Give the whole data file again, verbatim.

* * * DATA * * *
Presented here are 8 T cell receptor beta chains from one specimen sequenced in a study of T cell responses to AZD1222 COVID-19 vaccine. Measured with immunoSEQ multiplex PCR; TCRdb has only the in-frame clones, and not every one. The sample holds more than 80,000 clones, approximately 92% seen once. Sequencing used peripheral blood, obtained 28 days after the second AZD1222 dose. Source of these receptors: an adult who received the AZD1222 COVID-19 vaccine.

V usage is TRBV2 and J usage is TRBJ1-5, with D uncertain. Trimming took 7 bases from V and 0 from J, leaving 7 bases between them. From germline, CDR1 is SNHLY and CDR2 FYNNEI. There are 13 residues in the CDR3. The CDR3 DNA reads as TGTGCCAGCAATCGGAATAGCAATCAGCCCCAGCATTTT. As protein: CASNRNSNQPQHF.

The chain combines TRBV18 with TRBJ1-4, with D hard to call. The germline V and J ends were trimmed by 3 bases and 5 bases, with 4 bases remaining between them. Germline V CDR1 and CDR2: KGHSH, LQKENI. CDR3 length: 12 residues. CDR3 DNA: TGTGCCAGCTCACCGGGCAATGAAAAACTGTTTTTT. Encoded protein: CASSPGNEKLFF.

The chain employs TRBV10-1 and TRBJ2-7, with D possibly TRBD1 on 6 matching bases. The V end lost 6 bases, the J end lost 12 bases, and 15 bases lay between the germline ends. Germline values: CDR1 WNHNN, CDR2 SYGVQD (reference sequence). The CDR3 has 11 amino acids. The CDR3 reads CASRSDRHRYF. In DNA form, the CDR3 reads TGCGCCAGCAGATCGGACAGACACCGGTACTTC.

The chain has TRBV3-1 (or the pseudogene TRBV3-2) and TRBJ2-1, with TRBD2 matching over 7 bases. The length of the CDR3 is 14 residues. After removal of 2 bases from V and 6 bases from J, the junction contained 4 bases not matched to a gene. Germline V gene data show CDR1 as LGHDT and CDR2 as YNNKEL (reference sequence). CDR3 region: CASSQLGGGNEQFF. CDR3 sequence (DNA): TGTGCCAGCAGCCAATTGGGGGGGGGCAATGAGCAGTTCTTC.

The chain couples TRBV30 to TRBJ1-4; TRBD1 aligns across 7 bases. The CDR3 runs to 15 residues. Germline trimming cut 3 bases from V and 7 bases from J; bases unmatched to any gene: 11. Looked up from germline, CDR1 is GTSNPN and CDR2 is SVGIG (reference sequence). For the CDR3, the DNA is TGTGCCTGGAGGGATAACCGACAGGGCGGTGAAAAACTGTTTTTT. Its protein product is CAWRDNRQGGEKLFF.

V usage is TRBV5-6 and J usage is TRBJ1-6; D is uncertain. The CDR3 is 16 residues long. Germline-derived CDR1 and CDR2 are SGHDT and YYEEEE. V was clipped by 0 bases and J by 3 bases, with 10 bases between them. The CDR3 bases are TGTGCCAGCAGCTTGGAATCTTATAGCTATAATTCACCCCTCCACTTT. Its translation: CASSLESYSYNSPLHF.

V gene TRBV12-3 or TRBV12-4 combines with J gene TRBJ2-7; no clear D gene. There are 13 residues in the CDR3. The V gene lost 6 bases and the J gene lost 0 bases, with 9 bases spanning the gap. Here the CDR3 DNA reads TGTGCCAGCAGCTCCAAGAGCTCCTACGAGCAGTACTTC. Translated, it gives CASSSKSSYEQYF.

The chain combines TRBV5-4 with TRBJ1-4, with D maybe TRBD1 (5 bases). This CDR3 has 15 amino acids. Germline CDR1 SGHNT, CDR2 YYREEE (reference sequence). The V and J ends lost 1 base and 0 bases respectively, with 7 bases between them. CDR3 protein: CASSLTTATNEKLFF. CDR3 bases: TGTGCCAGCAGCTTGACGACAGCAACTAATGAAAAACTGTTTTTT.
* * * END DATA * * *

Presented here are 8 T cell receptor beta chains from one specimen sequenced in a study of T cell responses to AZD1222 COVID-19 vaccine. Measured with immunoSEQ multiplex PCR; TCRdb has only the in-frame clones, and not every one. The sample holds more than 80,000 clones, approximately 92% seen once. Sequencing used peripheral blood, obtained 28 days after the second AZD1222 dose. Source of these receptors: an adult who received the AZD1222 COVID-19 vaccine.

V usage is TRBV2 and J usage is TRBJ1-5, with D uncertain. Trimming took 7 bases from V and 0 from J, leaving 7 bases between them. From germline, CDR1 is SNHLY and CDR2 FYNNEI. There are 13 residues in the CDR3. The CDR3 DNA reads as TGTGCCAGCAATCGGAATAGCAATCAGCCCCAGCATTTT. As protein: CASNRNSNQPQHF.

The chain combines TRBV18 with TRBJ1-4, with D hard to call. The germline V and J ends were trimmed by 3 bases and 5 bases, with 4 bases remaining between them. Germline V CDR1 and CDR2: KGHSH, LQKENI. CDR3 length: 12 residues. CDR3 DNA: TGTGCCAGCTCACCGGGCAATGAAAAACTGTTTTTT. Encoded protein: CASSPGNEKLFF.

The chain employs TRBV10-1 and TRBJ2-7, with D possibly TRBD1 on 6 matching bases. The V end lost 6 bases, the J end lost 12 bases, and 15 bases lay between the germline ends. Germline values: CDR1 WNHNN, CDR2 SYGVQD (reference sequence). The CDR3 has 11 amino acids. The CDR3 reads CASRSDRHRYF. In DNA form, the CDR3 reads TGCGCCAGCAGATCGGACAGACACCGGTACTTC.

The chain has TRBV3-1 (or the pseudogene TRBV3-2) and TRBJ2-1, with TRBD2 matching over 7 bases. The length of the CDR3 is 14 residues. After removal of 2 bases from V and 6 bases from J, the junction contained 4 bases not matched to a gene. Germline V gene data show CDR1 as LGHDT and CDR2 as YNNKEL (reference sequence). CDR3 region: CASSQLGGGNEQFF. CDR3 sequence (DNA): TGTGCCAGCAGCCAATTGGGGGGGGGCAATGAGCAGTTCTTC.

The chain couples TRBV30 to TRBJ1-4; TRBD1 aligns across 7 bases. The CDR3 runs to 15 residues. Germline trimming cut 3 bases from V and 7 bases from J; bases unmatched to any gene: 11. Looked up from germline, CDR1 is GTSNPN and CDR2 is SVGIG (reference sequence). For the CDR3, the DNA is TGTGCCTGGAGGGATAACCGACAGGGCGGTGAAAAACTGTTTTTT. Its protein product is CAWRDNRQGGEKLFF.

V usage is TRBV5-6 and J usage is TRBJ1-6; D is uncertain. The CDR3 is 16 residues long. Germline-derived CDR1 and CDR2 are SGHDT and YYEEEE. V was clipped by 0 bases and J by 3 bases, with 10 bases between them. The CDR3 bases are TGTGCCAGCAGCTTGGAATCTTATAGCTATAATTCACCCCTCCACTTT. Its translation: CASSLESYSYNSPLHF.

V gene TRBV12-3 or TRBV12-4 combines with J gene TRBJ2-7; no clear D gene. There are 13 residues in the CDR3. The V gene lost 6 bases and the J gene lost 0 bases, with 9 bases spanning the gap. Here the CDR3 DNA reads TGTGCCAGCAGCTCCAAGAGCTCCTACGAGCAGTACTTC. Translated, it gives CASSSKSSYEQYF.

The chain combines TRBV5-4 with TRBJ1-4, with D maybe TRBD1 (5 bases). This CDR3 has 15 amino acids. Germline CDR1 SGHNT, CDR2 YYREEE (reference sequence). The V and J ends lost 1 base and 0 bases respectively, with 7 bases between them. CDR3 protein: CASSLTTATNEKLFF. CDR3 bases: TGTGCCAGCAGCTTGACGACAGCAACTAATGAAAAACTGTTTTTT.